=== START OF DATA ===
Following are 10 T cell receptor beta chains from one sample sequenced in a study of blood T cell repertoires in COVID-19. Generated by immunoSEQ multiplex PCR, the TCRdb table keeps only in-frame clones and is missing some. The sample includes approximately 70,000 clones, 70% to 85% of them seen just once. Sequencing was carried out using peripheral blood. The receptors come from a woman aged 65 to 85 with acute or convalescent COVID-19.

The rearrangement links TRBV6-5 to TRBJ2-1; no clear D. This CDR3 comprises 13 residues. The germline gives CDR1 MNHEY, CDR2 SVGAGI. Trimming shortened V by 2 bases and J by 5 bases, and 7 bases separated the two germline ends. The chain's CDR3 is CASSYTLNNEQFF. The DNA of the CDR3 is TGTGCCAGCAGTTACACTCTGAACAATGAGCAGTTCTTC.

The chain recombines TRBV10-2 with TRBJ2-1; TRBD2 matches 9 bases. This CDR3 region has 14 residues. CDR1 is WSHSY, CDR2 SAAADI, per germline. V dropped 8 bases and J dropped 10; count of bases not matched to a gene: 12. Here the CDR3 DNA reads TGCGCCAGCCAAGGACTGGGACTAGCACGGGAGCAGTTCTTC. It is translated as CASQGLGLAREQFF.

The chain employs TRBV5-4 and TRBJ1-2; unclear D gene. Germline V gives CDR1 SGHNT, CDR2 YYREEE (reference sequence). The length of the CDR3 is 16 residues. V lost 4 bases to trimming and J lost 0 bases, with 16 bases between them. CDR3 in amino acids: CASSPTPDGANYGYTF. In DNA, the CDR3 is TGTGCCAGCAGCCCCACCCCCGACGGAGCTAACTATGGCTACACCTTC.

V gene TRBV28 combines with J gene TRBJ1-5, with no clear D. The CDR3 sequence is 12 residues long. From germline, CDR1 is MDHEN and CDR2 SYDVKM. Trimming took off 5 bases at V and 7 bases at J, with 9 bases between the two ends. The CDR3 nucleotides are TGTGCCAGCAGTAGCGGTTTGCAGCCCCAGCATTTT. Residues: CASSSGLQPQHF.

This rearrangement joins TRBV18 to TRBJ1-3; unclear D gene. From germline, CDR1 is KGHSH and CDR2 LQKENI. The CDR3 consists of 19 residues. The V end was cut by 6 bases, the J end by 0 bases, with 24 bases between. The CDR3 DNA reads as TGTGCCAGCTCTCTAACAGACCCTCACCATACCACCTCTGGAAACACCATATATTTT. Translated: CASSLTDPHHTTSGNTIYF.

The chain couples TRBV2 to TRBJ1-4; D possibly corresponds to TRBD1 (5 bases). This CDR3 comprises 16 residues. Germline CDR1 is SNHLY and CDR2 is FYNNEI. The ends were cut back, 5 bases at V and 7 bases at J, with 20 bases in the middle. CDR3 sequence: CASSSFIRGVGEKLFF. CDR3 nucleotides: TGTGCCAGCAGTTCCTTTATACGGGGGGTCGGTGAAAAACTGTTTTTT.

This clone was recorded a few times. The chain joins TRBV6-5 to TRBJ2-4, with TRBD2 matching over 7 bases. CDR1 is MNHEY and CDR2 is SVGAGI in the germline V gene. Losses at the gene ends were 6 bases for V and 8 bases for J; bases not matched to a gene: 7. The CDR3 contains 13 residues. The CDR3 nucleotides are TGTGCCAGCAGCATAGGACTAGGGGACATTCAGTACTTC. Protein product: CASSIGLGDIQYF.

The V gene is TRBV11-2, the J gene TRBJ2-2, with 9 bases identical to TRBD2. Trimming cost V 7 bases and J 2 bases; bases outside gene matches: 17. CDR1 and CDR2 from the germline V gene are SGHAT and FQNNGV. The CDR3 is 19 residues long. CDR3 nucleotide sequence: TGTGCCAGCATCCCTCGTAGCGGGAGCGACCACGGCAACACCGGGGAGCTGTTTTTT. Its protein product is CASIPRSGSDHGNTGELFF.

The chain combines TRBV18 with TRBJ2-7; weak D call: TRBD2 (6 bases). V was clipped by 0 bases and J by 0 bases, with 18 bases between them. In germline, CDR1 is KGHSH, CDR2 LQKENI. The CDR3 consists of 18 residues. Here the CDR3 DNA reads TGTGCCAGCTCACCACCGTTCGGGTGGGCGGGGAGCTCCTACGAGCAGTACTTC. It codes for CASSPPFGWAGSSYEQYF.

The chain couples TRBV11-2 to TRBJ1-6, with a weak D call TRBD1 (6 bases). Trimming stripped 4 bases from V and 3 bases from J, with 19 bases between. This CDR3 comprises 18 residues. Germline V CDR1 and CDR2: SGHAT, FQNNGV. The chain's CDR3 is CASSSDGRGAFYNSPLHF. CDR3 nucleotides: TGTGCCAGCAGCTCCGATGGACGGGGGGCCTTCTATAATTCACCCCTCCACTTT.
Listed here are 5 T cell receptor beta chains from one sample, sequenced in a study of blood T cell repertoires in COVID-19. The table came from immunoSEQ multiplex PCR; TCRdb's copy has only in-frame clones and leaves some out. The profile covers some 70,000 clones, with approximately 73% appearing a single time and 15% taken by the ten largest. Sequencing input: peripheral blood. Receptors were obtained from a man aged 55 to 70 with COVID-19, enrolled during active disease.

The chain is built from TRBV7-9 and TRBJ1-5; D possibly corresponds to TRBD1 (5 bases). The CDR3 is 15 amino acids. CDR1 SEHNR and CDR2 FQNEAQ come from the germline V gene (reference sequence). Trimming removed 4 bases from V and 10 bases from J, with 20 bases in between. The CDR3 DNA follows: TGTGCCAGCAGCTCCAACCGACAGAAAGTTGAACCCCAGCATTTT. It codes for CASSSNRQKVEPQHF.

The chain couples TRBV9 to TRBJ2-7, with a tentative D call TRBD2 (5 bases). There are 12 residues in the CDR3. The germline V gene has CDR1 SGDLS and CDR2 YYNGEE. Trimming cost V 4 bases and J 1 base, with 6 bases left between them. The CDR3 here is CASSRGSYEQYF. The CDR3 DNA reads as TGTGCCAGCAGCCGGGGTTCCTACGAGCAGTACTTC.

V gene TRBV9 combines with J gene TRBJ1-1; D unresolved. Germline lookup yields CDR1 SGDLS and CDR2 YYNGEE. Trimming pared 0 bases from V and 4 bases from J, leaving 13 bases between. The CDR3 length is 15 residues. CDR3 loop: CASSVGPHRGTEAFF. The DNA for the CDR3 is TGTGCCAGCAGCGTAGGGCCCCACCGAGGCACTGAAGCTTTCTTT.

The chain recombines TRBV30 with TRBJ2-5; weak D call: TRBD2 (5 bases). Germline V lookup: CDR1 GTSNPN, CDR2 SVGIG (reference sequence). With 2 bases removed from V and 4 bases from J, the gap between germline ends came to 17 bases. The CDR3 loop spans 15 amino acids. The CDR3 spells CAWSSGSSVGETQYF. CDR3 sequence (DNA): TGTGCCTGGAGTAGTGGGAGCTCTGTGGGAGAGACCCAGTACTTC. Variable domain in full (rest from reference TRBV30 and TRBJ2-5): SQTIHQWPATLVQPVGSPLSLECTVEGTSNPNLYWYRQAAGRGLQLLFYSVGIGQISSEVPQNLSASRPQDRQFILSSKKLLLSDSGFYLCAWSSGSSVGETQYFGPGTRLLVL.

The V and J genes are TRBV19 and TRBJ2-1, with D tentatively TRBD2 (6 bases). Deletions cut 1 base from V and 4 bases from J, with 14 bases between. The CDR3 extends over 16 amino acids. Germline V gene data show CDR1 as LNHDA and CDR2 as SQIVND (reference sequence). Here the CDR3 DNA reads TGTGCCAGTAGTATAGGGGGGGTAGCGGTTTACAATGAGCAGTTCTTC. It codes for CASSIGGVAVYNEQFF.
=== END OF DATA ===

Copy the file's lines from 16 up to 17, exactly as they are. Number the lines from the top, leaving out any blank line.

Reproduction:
The chain recombines TRBV30 with TRBJ2-5; weak D call: TRBD2 (5 bases). Germline V lookup: CDR1 GTSNPN, CDR2 SVGIG (reference sequence). With 2 bases removed from V and 4 bases from J, the gap between germline ends came to 17 bases. The CDR3 loop spans 15 amino acids. The CDR3 spells CAWSSGSSVGETQYF. CDR3 sequence (DNA): TGTGCCTGGAGTAGTGGGAGCTCTGTGGGAGAGACCCAGTACTTC. Variable domain in full (rest from reference TRBV30 and TRBJ2-5): SQTIHQWPATLVQPVGSPLSLECTVEGTSNPNLYWYRQAAGRGLQLLFYSVGIGQISSEVPQNLSASRPQDRQFILSSKKLLLSDSGFYLCAWSSGSSVGETQYFGPGTRLLVL.

The V and J genes are TRBV19 and TRBJ2-1, with D tentatively TRBD2 (6 bases). Deletions cut 1 base from V and 4 bases from J, with 14 bases between. The CDR3 extends over 16 amino acids. Germline V gene data show CDR1 as LNHDA and CDR2 as SQIVND (reference sequence). Here the CDR3 DNA reads TGTGCCAGTAGTATAGGGGGGGTAGCGGTTTACAATGAGCAGTTCTTC. It codes for CASSIGGVAVYNEQFF.